How Do Insurers Value a Personal Injury Claim in California?

One of the main concerns claimants have during personal injury cases in California is how much their cases are worth. The value of your claim can determine your future. The answer depends on several factors unique to your specific case. Learning how an insurance company typically evaluates a personal injury claim can allow you to fight for a settlement that is fair and reasonable based on the facts of your case.

Medical Damages

The main aspect of your personal injury claim will be the value of your injuries. Injury evaluation requires an analysis of factors such as medical bills, surgeries, treatments, medications, medical devices, live-in care, disability costs, the nature and extent of your injuries, physical pain, your medical history, your age, and your occupation. An insurance company could look at dozens of factors in determining how much your medical damages are worth.

One of the main measures an insurer will use in evaluating medical damages is medical bills. As a claimant, you will submit your medical bills and other documents demonstrating the health care costs of your injury along with your insurance claim. The insurance claims adjuster will add up your bills and use it as part of the larger picture. The adjuster will also look at noneconomic damages associated with your injuries, including disfigurement, physical disabilities, scarring, loss of experiences, lost quality of life, and pain and suffering.

Foreseeable Future Damages

In examining the value of a personal injury claim, an insurance company in California will assess the potential future losses and damages the claimant will suffer. This will mainly apply to claims involving serious, long-term and permanent injuries. If a car accident gave you a spinal cord injury, for example, your insurance claim should account for your future lost wages, lost enjoyment of life, medical care and more. You may need a doctor or medical expert to write a letter explaining how long your injury will impact you.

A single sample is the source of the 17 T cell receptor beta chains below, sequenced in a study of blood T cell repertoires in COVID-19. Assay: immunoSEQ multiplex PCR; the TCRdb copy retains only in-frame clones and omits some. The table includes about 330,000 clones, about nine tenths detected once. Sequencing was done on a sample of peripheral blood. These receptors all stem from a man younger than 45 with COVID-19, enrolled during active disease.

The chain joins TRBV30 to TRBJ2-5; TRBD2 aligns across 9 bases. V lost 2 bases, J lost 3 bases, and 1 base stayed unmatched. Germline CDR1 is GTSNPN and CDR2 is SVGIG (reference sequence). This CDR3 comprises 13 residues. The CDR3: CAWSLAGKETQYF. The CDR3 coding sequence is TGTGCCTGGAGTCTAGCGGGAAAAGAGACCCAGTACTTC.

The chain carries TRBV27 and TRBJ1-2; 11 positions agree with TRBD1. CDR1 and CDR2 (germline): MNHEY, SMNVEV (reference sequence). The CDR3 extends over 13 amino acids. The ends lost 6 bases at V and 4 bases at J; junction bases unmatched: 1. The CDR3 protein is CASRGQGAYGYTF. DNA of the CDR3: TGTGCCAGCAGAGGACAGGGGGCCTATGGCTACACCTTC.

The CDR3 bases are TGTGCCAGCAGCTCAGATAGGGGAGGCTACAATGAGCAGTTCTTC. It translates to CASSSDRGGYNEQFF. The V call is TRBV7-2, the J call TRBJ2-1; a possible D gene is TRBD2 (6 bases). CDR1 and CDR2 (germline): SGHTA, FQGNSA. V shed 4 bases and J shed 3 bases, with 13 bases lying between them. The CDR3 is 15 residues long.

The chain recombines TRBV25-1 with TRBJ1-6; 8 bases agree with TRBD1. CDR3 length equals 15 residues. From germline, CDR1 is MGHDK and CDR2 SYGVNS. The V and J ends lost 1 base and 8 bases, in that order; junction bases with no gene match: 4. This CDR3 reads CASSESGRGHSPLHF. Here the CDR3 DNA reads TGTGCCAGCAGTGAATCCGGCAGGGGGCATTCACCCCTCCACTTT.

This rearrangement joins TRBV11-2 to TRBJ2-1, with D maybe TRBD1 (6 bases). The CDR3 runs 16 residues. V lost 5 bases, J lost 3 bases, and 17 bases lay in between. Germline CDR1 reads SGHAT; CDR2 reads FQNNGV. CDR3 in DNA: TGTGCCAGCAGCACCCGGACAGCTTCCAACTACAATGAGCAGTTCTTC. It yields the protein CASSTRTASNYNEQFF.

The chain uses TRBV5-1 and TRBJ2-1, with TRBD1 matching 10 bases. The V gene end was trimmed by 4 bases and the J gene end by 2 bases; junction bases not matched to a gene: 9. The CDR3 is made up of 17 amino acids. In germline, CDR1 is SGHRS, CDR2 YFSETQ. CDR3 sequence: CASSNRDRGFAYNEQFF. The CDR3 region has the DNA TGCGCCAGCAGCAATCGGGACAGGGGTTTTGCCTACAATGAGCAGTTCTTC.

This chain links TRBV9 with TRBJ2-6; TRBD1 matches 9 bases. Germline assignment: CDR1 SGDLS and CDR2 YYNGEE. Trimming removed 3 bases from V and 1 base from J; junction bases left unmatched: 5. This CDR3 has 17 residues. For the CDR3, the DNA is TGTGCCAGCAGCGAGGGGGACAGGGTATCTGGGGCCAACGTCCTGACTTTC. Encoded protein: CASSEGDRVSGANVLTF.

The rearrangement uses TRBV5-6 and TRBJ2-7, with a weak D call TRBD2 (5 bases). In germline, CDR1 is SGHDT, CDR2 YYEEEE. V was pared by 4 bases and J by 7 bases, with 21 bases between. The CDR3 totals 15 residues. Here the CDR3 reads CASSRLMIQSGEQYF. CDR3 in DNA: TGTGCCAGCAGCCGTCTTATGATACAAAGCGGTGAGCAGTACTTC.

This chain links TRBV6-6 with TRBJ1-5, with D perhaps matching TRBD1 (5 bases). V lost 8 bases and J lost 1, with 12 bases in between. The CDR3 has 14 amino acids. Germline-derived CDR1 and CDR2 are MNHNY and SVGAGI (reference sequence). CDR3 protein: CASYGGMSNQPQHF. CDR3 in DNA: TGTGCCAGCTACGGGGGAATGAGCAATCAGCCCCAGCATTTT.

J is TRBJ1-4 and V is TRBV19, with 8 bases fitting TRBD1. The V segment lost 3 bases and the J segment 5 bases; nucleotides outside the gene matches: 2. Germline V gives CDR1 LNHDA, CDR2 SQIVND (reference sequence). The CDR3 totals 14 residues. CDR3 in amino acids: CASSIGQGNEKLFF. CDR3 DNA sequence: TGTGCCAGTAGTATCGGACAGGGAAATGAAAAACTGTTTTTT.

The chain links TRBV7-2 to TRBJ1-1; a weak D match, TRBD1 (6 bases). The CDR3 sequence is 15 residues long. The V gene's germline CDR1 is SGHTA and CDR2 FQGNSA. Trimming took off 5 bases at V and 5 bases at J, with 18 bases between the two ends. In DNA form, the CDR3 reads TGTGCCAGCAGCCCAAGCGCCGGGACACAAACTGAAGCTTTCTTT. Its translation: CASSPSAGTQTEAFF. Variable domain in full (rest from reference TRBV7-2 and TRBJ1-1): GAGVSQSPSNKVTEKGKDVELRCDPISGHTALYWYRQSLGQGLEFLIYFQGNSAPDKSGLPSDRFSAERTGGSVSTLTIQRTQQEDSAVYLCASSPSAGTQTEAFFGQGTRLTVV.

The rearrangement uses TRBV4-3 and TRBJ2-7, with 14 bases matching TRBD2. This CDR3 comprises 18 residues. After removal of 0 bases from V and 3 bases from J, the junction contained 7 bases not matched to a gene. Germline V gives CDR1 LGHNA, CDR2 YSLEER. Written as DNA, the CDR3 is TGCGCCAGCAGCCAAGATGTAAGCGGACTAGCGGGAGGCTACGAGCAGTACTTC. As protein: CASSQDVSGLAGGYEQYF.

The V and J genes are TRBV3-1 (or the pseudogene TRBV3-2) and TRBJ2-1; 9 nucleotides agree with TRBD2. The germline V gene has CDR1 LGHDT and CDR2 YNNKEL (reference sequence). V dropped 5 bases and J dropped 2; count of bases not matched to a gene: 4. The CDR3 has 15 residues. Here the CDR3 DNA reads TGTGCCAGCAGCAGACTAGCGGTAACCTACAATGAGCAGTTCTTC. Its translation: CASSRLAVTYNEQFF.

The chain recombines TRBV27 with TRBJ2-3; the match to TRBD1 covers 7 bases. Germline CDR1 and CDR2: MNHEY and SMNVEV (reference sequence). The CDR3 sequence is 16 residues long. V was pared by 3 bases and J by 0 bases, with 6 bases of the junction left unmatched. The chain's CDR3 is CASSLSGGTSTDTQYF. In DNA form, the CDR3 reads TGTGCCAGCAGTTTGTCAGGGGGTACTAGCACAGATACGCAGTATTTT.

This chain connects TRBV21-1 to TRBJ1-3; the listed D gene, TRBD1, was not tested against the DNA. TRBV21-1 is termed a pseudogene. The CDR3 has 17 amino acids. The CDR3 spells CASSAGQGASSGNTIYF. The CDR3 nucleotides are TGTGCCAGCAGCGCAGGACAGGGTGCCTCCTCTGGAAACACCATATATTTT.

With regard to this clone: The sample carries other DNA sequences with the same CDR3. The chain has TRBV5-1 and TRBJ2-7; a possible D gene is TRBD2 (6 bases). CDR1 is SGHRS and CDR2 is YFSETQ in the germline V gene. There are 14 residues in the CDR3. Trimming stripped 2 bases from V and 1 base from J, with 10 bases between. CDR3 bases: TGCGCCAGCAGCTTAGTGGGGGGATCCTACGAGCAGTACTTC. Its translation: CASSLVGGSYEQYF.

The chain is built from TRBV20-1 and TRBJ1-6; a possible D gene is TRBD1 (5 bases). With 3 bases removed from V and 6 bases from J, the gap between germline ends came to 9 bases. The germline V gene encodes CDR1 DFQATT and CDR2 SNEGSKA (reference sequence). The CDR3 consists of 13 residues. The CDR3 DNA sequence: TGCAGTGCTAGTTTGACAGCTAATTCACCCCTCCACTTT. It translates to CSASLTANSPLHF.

Property Damages

Another category of damages an insurance company may reimburse is property damage. Property damage is a monetary loss that stems from having to repair damaged property or replace destroyed property. An insurance company may offer an amount that is reasonable and appropriate to restore your lost or damaged property based on repair estimates, appraisals, in-person evaluations and the prior value of your property. Property damage repairs can be part of your economic recovery during an insurance claim.

Apportionment of Fault

Comparative fault can also play a role in an insurance claim in California. California uses a pure comparative fault law, meaning you could still recover compensation if you contributed to your accident. An insurance company, however, will have the right to reduce your compensatory award by a percentage equivalent to your fault. If the insurer’s investigation finds you 20% responsible for causing the accident, for example, it could reduce your benefits by 20%. Determining fault for an injury is not an exact science. A lawyer may be able to negotiate your degree of fault on your behalf.

Insurance Coverage

Finally, the insurance company will compare the amount it believes your claim is worth with the amount of coverage available. A policy limit can reduce how much you receive from an insurance provider. The insurer could estimate your claim to be $75,000 in value, for example, but you may only be able to recover up to $50,000 based on the limits of the policy. Your claim may then go to a second insurance company, such as your own insurer, to cover the remaining damages.

A Sacramento personal injury attorney could help you explore all your potential outlets for recovery after an accident in California. A lawyer could help you fight for maximum benefits from an insurance corporation. An attorney can negotiate with claims adjusters for you, protecting your rights and demanding an award that matches your injuries and losses. You can rest assured in the fair and full value of your settlement when you hire an attorney to represent you during an injury claim. If a settlement is not possible, your lawyer can take your case to trial instead.